by Dr. Suzana E. Flores
The word “taboo” comes from the Tongan tapu or Fijian tabu. The term was translated as meaning “forbidden, cursed, or unclean.” The word has been expanded to relate to any area of human activity or custom that is forbidden based on societal norms, moral judgment and religious beliefs.
Film has long challenged societal taboos, pushing the envelope and disrupting what society deems proper and acceptable. Over time, however, the shock of the new is no longer shocking and taboos become commonplace. Here are 10 films that broke cinematic taboos:
1. Women in Love – First Male Full Frontal Nudity
Women in Love (1969), adapted from D.H. Lawrence’s novel of the same name, is considered by many to be the Holy Grail of male nudity in cinema. Full-frontal shots and explicit homoeroticism are featured during a naked wrestling match between Oliver Reed and Alan Bates.
2. Peeping Tom – First Naked Woman
In the mid 1930s, documentaries about indigenous peoples depicting naked women slowly found their way into the U.K. and the U.S., but Michael Powell’s Peeping Tom (1960) depicted nudity in larger cinema when Pamela Green’s character exposing a breast before she is killed. Powell was the first English-language director to try this and his career was nearly ended by the controversy surrounding this film.
3. Bonnie and Clyde – First Blood Soaked Shooting
The ending of Bonnie and Clyde (1967) is considered by many to be one of the first bloodiest and gruesome death scenes in cinema. At the time, the film was controversial due to its graphic violence and glorification of murder.
Bonnie and Clyde depicted someone getting shot in the face and at the end, the movie shows Bonnie and Clyde shot multiple times with bullets, leaving their clothes shredded from the violent encounter.
4. Psycho – First Toilet Flush
Before Psycho in 1960, toilets were missing from mainstream American cinema. Hitchcock wanted to show a toilet in a couple of his films but censors wouldn't allow it. He finally got his way in Psycho where the first ever flushing of a toilet appeared in a Hollywood film.
This film is taboo breaking not only because of the brutal murder and Marian’s crime, but because Hitchcock showed what is usually censored. Additional taboo breaking scenes includes killer Norman Bates cross-dressing as his mother and the naked Marian being stabbed to death in a shower.
5. Gimme Shelter – First Real Death
Many films have death scenes; however, in The Rolling Stones concert at The Altamont Raceway, this death was real. Meredith Hunter was stabbed to death by the Hells Angels, who were providing security for the concert.
In Gimme Shelter, a member of Hells Angels is seen stabbing Hunter several times in the back. Reasons for the stabbing are mixed. Some say Meredith Hunter’s death was fueled by racial hated because Hunter, a black man, came to the concert with a white woman and was the subject of racial hated by the Hells Angels. Others accounts say Hunter’s death was self-defense when Hunter attempted to storm the stage clutching a revolver.
6. Ecstasy - First Sex Scene in a Non-Pornographic Film
Ecstacy (1933) contains two taboo breaking scenes: In the first, Hedy Lamarr swims naked in a lake. In the second, she has sex, in what is believed to be the first depiction of female orgasm in a non-pornographic film.
7. Doctor X – First Use of Cannibalism as a Plot Device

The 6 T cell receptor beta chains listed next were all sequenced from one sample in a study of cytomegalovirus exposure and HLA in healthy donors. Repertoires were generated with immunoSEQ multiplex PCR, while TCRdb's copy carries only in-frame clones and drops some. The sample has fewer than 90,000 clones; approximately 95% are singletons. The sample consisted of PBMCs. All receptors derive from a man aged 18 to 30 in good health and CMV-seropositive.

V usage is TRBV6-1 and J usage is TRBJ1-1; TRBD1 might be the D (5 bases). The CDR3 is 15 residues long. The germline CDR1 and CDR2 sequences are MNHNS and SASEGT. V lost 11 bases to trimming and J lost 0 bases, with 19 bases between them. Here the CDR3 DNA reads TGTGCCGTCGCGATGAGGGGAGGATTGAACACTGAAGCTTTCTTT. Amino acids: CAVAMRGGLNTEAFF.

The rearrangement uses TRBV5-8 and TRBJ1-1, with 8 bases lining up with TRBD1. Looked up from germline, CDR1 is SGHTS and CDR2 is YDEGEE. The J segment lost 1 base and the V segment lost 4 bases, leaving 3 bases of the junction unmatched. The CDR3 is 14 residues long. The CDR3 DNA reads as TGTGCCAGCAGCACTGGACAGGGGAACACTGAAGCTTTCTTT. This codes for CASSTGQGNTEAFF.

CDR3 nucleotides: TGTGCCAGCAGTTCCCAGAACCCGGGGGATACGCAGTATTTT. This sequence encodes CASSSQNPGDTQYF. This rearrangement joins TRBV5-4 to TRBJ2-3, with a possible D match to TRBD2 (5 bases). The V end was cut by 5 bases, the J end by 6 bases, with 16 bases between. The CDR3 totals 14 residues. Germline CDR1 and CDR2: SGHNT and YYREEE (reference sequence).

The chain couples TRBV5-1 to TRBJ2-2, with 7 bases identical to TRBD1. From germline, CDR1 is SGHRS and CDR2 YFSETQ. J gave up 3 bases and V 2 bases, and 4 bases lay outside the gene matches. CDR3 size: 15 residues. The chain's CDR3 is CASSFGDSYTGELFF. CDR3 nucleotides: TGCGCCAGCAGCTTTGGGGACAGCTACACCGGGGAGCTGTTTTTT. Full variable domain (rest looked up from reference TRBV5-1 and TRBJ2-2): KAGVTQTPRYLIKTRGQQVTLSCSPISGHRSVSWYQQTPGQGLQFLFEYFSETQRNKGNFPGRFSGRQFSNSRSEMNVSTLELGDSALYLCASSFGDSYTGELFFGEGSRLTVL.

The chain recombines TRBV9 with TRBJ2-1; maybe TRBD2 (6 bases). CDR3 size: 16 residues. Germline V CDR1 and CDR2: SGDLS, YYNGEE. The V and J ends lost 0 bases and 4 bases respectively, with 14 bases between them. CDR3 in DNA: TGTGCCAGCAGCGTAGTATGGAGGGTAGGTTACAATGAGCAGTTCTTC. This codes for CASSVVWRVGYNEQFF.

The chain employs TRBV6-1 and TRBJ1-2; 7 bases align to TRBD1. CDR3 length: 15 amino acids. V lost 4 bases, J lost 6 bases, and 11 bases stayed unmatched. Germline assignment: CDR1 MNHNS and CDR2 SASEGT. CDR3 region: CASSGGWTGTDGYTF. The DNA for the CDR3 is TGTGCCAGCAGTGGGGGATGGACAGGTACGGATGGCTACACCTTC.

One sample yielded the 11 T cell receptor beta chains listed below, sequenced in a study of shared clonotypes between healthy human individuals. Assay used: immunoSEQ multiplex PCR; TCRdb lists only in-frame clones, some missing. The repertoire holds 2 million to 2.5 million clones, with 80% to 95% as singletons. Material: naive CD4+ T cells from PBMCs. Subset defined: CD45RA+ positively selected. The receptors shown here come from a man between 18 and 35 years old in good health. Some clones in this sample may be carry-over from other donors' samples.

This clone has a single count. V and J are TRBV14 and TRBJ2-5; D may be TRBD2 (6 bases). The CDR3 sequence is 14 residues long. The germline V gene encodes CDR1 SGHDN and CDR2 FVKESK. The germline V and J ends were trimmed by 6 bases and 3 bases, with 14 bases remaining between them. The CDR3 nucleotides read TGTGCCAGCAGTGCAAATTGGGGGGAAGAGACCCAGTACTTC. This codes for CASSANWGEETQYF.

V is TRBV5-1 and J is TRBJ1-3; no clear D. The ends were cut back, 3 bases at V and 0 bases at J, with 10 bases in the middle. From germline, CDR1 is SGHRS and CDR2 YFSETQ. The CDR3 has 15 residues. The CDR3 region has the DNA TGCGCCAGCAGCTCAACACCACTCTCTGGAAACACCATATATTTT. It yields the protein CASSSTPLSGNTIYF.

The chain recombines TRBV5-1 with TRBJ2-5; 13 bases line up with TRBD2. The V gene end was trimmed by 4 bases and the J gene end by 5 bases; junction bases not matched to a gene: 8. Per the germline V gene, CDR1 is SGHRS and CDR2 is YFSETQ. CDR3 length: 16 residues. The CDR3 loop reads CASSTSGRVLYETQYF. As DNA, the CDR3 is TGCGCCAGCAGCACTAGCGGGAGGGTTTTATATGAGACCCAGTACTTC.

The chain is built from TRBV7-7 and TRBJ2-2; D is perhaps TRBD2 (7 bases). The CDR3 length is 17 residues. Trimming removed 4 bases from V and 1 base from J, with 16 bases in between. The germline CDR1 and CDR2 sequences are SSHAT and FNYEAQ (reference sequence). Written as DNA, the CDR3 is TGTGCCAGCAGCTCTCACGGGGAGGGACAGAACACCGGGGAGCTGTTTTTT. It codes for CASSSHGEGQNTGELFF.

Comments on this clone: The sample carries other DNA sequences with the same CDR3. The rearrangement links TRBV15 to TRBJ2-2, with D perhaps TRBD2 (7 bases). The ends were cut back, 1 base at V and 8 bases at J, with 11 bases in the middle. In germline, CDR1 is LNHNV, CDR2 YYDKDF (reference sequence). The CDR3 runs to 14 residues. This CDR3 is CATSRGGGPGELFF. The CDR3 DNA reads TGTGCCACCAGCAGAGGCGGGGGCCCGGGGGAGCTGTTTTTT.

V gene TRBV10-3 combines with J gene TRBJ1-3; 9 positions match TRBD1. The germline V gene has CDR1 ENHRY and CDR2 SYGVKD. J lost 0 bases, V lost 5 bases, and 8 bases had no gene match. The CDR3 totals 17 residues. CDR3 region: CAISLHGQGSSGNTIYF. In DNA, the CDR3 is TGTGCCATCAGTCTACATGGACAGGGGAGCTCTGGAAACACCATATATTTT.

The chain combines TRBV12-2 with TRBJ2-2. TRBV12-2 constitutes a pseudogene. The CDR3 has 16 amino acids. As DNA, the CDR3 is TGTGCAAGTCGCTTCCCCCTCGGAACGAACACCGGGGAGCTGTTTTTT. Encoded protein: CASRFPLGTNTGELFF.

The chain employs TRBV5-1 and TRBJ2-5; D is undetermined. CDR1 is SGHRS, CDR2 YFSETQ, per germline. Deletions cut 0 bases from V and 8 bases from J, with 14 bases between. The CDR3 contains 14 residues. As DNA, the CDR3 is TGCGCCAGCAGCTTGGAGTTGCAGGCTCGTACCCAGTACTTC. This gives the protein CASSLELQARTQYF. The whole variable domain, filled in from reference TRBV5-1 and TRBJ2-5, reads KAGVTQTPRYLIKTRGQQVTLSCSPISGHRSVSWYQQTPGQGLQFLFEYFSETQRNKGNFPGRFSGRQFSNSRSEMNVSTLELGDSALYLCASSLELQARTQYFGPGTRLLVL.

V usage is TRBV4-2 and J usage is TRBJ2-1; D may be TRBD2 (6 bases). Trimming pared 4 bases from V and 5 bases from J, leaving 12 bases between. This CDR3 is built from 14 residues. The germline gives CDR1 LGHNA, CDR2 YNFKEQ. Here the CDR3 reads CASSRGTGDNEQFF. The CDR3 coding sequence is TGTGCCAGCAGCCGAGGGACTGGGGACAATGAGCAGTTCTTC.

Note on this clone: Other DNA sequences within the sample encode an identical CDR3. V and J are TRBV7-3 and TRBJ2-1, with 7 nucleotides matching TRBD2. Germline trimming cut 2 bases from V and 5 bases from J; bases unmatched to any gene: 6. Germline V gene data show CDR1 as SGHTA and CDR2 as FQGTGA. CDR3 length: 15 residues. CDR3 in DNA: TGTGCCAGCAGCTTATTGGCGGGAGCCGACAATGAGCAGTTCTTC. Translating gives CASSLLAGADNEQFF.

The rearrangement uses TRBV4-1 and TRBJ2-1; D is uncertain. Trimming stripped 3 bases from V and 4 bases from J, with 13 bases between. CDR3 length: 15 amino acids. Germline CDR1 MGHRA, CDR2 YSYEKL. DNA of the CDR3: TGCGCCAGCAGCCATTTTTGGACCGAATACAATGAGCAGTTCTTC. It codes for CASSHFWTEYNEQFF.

Cannibalism is one of society’s darkest taboos. From The Texas Chainsaw Massacre to Silence of the Lambs, the eating of human flesh is a unique genre in horror films.
Doctor X (1933) is the first film to use cannibalism as a plot device. In the film, reporter Lee Taylor investigates a series of murders involving cannibalism.
8. Fireworks – First Openly Gay Character
Homosexuality was depicted in Hollywood and European films from the 1920s to the 1940s, but was only suggested or implied, and never meant for mainstream cinema. That is until Fireworks (1947) a movie about a closeted young gay man.
9. The Crying Game – First Transgender, Race, Sexuality and Identity Combo
The Crying Game (1992) is a psychological thriller exploring themes of race, gender, nationality, and sexuality.
The main character, Fergus (Stephen Rea), as a member of the IRA. His brief but meaningful encounter with Jody (Forest Whitaker) leads him to an unexpected romantic relationship with Jody's girlfriend, Dil (Jaye Davidson) who is a transexual woman.
The way The Crying Game handles complex themes of identity, sexuality and human nature makes it one of my favorite films of the 90s.
10. A Clockwork Orange – First Pairing of Comedy and “Ultraviolence”
Stanley Kubrick's A Clockwork Orange (1971) depicted the “ultra-violence” in Anthony Burgess’ book by the same name. This film is considered one of the most controversial films, but was nominated for a Best Picture Academy Award. The unorthodox artistic and graphic nature of the film was both praised and debated for its violence and drab outlook on the future. This film was also one of the first to pair comedy with “ultra-violence” - including two rape scenes.
Dr. Suzana E. Flores is the resident clinical psychologist to Prose & Cons and author of Facehooked: How Facebook Affects our Emotions, Relationships, and Lives due out through Reputation Books.
Dr. Flores frequently presents at universities and organizations, and was recently quoted in Esquire.com, Mashable.com, Everyday Health Magazine, Dame Magazine, The Nation, SheKnows.com, New Parent Magazine, Newlyweds, Upwayve.com and Moms.me.
She can be reached at email@example.com or through her literary agent, Liz Kracht at firstname.lastname@example.org.